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BENNINGTON — Setting things on fire isn't usually part of science class.

But for fifth-grade students at Molly Stark Elementary School Wednesday, a presentation by the Traveling Programs department of the Museum of Science in Boston brought fire into science. That was the final experiment in a presentation called States of Matter, led by Brendan Cole, an education associate in the Traveling Programs department.

Cole began by asking the about 80 students to identify states of matter.

"Gas," one student said.

"Exactly," Cole said. He told everyone to take a deep breath. "We all just breathed in and breathed out some of different gases," he said.

Liquids have a certain size and volume, but they also take the shape of their container, while solids don't change shape or size — "unless something pretty dramatic happens," Cole said.

Cole demonstrated multiple ways of changing the state of matter, from solid to liquid and back to solid. He started by making solid metal liquid, through adding energy in the form of heat.

"We're going to use some water," Cole said, gesturing to a beaker on the table. "This water is warm, but it's not hot."

Most metals don't melt until they hit very high temperatures, he said. But they'll try to melt a mini metal object called Arnold, shaped like a robot, in the water.

"Arnold is melting," Cole said, as Arnold became liquid metal in seconds. The liquid has size, not shape. "That means Arnold has definitely melted."

Besides states of matter, Cole did another presentation Wednesday for fourth-graders on sound, called Now Hear This. The presentations were funded through a grant of $1,510, provided by the museum's Traveling Programs department.

To change the state of matter, it's just a matter of changing the temperature, Cole said. And, there's a mystery substance to bring Arnold back to solid, he said, referring to a large silver canister on his display table. As he opened the canister, a cloudy, gas-like substance escaped. Cole asked for visual observations.

"Smoky," one student said. "Foggy," another said.

Cole lowered his microphone to the side of the container, so students could hear what was happening.

"It sounds like someone's breathing," one girl said. Cole asked students to guess how hot the substance — a liquid — was.

Estimates ranged from 90 degrees to minus 129 degrees. The final temperature? Just about minus 312 degrees.

"Our liquid here is a liquid," he said. "Except is a liquid at negative 312 degrees Fahrenheit. With that information, Cole asked the students if they knew what the substance was.

"Nitrogen," one boy said.

"Yeah," Cole said. "Our liquid here is indeed known as liquid nitrogen." Most of the air around us isn't made of oxygen, but nitrogen, he said.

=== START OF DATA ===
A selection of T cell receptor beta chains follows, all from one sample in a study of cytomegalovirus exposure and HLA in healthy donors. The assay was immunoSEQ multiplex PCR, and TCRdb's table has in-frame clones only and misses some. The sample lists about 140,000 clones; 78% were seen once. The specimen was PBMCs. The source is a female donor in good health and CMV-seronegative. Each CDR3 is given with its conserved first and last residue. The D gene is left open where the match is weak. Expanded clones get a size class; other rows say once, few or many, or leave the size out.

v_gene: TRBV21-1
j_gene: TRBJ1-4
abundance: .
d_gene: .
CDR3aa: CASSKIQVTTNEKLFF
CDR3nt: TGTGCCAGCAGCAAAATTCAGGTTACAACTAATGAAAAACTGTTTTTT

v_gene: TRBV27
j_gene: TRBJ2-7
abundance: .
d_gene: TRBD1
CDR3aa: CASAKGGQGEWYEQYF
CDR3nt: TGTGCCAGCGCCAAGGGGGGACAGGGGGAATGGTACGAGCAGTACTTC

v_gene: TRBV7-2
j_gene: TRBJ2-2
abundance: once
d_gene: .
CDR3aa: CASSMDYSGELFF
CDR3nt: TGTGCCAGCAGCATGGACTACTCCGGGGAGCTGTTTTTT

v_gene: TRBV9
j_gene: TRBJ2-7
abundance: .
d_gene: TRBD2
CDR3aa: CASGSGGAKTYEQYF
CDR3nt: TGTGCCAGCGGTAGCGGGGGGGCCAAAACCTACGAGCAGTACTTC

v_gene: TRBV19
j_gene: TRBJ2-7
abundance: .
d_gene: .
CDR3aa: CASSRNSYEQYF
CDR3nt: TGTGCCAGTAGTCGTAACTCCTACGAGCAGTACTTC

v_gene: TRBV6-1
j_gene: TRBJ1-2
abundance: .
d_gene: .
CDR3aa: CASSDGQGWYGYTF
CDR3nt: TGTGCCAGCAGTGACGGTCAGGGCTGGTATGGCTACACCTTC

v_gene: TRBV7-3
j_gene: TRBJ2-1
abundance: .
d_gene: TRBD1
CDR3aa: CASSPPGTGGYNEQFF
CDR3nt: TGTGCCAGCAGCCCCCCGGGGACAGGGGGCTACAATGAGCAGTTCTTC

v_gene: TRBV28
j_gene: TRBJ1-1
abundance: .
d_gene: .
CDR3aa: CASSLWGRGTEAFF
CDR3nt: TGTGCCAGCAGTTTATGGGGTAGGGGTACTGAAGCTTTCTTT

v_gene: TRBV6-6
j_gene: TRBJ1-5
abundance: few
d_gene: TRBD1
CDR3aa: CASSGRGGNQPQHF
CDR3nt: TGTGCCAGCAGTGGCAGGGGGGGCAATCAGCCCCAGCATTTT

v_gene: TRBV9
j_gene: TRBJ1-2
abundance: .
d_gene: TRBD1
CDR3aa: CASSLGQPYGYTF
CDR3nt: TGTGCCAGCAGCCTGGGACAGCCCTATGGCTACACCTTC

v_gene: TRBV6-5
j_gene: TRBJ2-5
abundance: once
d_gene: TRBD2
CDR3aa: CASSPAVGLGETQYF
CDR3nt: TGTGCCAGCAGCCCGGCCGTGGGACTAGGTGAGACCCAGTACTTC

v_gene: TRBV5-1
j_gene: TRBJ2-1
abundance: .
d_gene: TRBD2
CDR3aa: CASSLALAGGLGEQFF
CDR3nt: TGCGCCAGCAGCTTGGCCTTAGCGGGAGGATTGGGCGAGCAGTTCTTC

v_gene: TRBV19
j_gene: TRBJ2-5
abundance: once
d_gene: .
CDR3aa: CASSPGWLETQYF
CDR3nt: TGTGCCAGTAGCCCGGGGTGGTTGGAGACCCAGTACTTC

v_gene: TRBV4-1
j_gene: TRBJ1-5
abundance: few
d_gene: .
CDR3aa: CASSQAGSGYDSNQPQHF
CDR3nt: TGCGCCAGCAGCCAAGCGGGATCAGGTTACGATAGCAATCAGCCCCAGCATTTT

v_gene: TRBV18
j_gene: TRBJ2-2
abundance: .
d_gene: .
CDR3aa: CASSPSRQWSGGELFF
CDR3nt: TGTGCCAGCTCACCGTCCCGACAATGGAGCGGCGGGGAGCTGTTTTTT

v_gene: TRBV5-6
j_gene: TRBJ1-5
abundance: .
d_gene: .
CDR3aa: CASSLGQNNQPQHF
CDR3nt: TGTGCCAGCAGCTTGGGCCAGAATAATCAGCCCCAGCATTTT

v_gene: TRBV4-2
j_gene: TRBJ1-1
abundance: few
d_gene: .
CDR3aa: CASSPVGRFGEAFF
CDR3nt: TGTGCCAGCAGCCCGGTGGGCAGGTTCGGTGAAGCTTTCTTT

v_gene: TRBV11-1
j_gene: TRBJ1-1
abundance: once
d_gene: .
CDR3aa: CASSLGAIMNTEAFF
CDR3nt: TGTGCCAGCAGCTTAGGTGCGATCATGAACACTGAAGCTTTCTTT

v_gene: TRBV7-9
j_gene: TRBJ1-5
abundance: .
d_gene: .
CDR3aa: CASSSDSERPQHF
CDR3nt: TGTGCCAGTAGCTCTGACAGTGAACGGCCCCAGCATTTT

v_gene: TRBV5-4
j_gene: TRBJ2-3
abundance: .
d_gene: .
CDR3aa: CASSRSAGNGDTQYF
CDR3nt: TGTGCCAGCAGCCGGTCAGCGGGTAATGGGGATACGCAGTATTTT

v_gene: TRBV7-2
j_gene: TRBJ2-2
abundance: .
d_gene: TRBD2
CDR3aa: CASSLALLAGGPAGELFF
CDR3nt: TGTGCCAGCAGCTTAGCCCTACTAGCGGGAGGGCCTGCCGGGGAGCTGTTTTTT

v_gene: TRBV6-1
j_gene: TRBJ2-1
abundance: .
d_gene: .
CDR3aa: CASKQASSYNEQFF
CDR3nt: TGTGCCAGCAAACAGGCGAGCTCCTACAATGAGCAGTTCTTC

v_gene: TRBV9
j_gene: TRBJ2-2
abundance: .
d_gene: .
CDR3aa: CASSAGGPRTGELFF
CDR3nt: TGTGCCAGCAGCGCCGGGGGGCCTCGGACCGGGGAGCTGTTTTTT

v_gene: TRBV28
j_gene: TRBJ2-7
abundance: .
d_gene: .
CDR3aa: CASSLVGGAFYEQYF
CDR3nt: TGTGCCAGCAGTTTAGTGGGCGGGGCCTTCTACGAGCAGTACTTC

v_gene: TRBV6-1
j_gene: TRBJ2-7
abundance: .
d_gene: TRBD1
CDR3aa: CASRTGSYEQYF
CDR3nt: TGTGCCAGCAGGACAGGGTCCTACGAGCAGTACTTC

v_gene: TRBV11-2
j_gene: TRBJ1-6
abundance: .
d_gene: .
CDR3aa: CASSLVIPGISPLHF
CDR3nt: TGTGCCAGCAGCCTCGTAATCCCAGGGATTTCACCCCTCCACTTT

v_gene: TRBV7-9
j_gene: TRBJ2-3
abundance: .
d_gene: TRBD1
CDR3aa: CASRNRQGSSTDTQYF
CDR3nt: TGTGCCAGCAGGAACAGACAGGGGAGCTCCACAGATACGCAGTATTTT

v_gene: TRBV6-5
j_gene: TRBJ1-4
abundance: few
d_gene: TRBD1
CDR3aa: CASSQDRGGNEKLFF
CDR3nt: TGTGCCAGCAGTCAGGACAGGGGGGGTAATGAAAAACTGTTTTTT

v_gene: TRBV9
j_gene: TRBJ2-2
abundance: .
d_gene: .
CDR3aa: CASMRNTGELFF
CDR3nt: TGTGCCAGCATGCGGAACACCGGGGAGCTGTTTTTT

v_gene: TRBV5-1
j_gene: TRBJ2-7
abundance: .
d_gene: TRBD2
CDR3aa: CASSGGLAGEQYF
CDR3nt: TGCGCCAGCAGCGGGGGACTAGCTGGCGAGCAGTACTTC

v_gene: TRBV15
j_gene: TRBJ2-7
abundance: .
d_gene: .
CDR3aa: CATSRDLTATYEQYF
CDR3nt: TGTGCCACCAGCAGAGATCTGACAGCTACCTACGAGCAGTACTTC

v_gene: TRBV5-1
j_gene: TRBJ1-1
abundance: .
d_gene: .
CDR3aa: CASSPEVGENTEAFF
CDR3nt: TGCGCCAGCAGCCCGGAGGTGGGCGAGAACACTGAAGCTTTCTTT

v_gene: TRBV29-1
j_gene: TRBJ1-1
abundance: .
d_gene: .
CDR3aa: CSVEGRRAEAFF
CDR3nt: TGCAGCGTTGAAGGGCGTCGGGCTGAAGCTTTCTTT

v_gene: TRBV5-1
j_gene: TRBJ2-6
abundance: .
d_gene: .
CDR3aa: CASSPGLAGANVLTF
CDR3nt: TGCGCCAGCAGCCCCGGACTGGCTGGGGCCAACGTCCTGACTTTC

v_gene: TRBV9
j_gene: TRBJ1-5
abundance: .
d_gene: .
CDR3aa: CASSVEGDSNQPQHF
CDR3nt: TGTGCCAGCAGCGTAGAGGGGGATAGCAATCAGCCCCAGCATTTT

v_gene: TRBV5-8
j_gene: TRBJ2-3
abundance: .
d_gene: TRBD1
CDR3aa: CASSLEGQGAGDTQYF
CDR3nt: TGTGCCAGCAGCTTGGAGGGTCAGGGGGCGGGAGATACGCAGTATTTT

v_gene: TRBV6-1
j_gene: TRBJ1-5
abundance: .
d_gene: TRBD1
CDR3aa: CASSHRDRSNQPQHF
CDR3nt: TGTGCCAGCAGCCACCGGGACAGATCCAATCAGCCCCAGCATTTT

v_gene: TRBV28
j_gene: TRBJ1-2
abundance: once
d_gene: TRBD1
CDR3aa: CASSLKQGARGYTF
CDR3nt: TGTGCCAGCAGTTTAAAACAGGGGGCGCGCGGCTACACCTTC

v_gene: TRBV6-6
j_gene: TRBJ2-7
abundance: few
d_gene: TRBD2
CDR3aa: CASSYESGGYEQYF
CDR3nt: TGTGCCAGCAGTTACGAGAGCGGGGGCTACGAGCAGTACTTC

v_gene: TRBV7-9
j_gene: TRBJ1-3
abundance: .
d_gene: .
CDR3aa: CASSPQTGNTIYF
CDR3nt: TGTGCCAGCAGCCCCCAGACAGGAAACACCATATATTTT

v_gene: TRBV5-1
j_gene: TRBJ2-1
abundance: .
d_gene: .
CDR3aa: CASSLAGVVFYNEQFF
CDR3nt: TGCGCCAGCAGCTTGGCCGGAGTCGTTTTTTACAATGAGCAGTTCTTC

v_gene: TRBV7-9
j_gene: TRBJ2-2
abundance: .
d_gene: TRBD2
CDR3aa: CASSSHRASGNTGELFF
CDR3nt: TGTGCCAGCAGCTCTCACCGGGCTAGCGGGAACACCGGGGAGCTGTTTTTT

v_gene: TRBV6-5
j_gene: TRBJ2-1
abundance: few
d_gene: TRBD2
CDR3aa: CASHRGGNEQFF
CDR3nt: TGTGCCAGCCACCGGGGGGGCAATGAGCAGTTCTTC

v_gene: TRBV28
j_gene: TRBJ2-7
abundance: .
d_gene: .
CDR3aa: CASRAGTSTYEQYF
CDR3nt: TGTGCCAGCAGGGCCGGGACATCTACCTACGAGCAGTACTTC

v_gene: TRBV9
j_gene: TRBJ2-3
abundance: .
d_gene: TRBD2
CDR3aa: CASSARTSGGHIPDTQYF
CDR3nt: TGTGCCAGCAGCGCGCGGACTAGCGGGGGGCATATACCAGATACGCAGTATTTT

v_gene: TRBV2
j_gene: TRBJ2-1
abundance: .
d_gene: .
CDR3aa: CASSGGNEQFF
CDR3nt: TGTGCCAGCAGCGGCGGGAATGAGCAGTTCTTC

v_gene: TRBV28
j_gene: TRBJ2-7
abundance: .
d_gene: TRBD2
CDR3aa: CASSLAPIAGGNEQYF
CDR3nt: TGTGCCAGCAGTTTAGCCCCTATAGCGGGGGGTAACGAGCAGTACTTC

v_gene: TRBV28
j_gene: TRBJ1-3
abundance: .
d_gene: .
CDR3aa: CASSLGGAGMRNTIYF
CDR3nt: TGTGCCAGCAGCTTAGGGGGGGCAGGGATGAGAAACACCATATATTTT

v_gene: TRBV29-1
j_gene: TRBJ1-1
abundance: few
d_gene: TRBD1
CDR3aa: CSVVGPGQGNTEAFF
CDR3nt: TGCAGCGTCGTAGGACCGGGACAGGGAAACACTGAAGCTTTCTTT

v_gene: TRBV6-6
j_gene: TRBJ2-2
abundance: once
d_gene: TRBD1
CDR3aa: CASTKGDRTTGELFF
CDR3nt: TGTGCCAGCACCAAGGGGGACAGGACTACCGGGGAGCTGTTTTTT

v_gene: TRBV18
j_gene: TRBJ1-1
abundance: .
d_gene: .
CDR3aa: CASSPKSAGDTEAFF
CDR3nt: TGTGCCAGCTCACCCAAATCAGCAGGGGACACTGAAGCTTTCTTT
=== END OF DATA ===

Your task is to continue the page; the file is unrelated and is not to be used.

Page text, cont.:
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When a liquid turns into a gas, it's condensation — the same process when water becomes a liquid on the outside of the cold water bottle.

On a projector, Cole displays a chart of the different states of matter, with arrows signifying the changes in states."Does anyone see a hole in my chart?" he asked.

"The liquid to the solid," one girl replied. Just like melting, boiling from a liquid to a gas, or condensing from a gas to a liquid, matter should be able to go from a liquid to a solid, Cole said. To test that, they can use the now-liquid Arnold, he said.

"We're going to cool Arnold down," he said, pouring liquid nitrogen into a beaker that contained the liquid fragments of Arnold.

The different states of matter all look different under a microscope or magnifying glass. If that's true, knowing about matter would just be about memorizing their differences.

But that's not the case.

"Science isn't about memorizing things," Cole said. "It's about understanding things."

In the case of matter, he said, if you zoom in to a billionth of an inch across, you'd find that steam, water and ice are all made of the same molecules, moving in different ways.

"When we say something is a low temperature, we mean that its molecules don't have a lot of energy," Cole said. At low temperatures, molecules move slowly, and get faster as they get hotter. States of matter are just different amounts of energy molecules can have, he said.

Even water, heated high enough, can set paper on fire, he said.

"Setting something on fire is a little bit like changing something's state of matter," Cole said. Changing a state of matter is all about changing a substance's temperature — and it doesn't matter how you do that, he said.

He held a small square of paper with a set of tongs in front of a narrow hose, where steam generated from a beaker full of boiling water escaped.

The paper immediately burst into flames, to gasps from the audience.

Setting something on fire is different in a key way from changing the state of matter.

"When you set something on fire, you can't really go back anymore," Cole said. "Fire changes what something is."

Cole's presentations tie in with Next Generation Science Standards, which are used at Molly Stark. The Traveling Programs department of the museum has evolved to connect more with current standards — but science is important for other reasons, too, Cole said.

"It's important to look for evidence wherever you are," he said. "And it's fun, too."

Patricia LeBoeuf can be reached at, at @BAN_pleboeuf on Twitter and 802-447-7567, ext. 118.


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